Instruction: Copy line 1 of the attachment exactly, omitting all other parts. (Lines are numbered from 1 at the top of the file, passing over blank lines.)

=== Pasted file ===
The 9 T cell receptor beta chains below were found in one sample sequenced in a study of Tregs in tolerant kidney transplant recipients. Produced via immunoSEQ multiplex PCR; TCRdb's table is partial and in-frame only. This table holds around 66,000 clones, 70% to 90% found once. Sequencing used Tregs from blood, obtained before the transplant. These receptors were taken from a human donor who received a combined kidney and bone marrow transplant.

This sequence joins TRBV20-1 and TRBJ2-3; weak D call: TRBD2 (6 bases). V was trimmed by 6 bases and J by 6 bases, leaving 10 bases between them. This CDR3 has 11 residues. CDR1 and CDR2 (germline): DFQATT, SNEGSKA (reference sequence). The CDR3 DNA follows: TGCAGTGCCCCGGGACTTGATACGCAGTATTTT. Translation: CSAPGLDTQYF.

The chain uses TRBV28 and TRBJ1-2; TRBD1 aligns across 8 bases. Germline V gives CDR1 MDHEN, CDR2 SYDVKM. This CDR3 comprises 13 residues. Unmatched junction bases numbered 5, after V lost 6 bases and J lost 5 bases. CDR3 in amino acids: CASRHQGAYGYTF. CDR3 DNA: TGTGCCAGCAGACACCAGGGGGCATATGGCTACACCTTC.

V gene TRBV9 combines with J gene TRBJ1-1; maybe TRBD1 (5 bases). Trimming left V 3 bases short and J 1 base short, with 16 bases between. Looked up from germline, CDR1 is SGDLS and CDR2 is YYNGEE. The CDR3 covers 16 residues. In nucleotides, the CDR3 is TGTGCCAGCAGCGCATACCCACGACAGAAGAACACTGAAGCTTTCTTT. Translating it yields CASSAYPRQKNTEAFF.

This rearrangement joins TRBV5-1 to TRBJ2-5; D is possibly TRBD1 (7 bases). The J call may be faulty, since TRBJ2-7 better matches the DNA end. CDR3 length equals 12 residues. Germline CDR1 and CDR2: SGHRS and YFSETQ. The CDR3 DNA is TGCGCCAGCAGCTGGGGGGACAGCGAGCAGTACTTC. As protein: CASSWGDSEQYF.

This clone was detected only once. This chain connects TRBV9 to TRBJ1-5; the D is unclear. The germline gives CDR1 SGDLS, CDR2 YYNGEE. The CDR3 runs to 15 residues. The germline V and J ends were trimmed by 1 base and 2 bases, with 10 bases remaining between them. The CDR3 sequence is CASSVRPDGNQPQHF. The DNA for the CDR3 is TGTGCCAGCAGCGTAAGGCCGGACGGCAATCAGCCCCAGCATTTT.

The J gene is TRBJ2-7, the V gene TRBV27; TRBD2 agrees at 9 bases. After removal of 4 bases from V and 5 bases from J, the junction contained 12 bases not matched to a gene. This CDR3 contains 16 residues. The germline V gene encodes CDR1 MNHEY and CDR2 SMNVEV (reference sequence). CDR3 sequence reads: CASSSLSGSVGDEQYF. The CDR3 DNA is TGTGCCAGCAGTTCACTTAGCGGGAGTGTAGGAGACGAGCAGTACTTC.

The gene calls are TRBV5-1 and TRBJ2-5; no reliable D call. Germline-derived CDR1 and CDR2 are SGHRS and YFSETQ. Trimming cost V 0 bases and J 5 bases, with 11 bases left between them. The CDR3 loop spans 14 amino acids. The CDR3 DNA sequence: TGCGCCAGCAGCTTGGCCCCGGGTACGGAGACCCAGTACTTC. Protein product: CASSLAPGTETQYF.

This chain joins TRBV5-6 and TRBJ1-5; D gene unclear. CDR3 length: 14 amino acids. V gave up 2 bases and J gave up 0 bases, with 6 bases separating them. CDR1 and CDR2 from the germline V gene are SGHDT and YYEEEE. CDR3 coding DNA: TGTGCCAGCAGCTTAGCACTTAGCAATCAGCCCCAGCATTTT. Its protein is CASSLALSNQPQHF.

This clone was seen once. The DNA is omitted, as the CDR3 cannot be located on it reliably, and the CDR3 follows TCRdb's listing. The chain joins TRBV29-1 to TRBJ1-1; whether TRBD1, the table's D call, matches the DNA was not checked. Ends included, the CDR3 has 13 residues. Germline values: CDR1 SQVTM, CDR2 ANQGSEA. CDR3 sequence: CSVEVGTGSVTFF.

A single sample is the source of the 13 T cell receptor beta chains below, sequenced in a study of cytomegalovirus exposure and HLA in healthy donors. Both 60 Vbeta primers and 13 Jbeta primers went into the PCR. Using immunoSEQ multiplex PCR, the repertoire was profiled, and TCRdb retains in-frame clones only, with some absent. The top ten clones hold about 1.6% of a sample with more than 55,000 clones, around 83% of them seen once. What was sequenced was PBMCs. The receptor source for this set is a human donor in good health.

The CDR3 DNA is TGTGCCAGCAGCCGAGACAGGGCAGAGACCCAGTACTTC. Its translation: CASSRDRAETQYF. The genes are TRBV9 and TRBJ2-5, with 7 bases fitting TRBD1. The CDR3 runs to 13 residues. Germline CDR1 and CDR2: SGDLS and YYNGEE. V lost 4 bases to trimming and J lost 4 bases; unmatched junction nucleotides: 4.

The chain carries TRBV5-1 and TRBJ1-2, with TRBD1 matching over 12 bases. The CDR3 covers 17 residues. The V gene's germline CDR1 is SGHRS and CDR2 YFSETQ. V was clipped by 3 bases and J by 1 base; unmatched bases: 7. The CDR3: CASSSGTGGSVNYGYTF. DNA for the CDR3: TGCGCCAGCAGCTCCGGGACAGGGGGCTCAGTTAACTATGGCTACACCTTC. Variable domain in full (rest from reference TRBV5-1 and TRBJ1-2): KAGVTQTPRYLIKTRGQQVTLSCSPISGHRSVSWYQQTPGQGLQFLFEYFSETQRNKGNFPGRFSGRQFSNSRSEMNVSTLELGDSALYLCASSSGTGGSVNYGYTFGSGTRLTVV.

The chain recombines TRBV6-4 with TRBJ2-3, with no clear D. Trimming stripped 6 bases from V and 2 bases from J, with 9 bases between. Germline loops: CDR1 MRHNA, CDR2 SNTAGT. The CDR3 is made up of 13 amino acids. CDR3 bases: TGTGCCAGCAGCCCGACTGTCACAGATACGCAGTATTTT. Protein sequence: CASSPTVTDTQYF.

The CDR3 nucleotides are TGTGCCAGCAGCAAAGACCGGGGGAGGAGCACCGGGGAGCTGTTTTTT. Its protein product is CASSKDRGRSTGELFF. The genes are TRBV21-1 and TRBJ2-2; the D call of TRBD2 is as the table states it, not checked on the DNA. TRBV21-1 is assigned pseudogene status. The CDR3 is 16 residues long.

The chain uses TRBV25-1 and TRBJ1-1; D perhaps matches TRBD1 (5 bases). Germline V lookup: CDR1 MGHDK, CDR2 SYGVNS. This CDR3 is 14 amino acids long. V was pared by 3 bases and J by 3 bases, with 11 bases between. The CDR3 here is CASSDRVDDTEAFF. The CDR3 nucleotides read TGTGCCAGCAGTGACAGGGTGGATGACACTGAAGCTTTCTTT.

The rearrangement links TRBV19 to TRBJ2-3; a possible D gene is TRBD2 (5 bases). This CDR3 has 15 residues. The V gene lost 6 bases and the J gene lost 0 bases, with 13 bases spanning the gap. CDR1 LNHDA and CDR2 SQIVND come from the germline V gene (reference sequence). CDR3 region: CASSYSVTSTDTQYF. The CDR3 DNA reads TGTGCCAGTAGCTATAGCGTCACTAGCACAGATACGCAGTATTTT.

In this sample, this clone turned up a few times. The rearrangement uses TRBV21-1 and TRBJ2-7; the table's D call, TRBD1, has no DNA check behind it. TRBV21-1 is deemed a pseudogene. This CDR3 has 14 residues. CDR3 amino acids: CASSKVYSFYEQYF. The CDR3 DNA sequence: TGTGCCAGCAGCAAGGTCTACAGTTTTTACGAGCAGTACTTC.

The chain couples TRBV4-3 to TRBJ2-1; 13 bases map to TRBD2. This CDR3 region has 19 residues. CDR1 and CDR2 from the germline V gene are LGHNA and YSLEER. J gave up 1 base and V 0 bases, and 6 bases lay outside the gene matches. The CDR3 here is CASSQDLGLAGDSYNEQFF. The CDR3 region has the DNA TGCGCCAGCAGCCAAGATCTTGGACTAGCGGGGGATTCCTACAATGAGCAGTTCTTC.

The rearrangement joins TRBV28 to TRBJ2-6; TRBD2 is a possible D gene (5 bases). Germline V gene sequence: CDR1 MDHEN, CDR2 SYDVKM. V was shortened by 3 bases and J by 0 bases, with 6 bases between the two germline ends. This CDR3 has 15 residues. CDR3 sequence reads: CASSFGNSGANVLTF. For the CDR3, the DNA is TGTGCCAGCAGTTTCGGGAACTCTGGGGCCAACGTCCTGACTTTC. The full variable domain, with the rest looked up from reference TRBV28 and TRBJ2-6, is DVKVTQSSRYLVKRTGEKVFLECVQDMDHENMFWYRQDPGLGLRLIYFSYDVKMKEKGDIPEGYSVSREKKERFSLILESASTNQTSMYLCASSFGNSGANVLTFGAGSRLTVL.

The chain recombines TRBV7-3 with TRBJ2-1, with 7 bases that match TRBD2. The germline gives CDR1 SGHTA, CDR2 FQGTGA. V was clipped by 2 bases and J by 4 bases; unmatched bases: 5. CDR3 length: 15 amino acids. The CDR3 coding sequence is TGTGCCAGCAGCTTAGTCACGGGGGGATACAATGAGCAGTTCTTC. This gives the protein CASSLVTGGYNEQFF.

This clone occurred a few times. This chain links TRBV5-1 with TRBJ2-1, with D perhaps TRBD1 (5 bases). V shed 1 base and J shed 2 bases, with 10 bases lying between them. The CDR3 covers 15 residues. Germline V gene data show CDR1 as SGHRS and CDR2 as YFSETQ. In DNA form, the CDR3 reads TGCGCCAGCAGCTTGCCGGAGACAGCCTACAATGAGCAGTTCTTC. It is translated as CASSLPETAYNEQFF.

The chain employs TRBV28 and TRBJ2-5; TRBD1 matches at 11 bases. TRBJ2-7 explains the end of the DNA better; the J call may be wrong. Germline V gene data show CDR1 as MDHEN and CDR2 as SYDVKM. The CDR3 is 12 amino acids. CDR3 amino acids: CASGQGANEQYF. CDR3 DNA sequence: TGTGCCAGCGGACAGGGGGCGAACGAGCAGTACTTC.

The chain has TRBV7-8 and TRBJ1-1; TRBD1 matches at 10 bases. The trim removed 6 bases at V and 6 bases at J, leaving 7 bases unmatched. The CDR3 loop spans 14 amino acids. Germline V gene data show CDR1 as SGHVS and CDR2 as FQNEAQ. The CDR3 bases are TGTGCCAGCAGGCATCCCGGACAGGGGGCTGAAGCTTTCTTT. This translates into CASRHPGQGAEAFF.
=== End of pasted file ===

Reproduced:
The 9 T cell receptor beta chains below were found in one sample sequenced in a study of Tregs in tolerant kidney transplant recipients. Produced via immunoSEQ multiplex PCR; TCRdb's table is partial and in-frame only. This table holds around 66,000 clones, 70% to 90% found once. Sequencing used Tregs from blood, obtained before the transplant. These receptors were taken from a human donor who received a combined kidney and bone marrow transplant.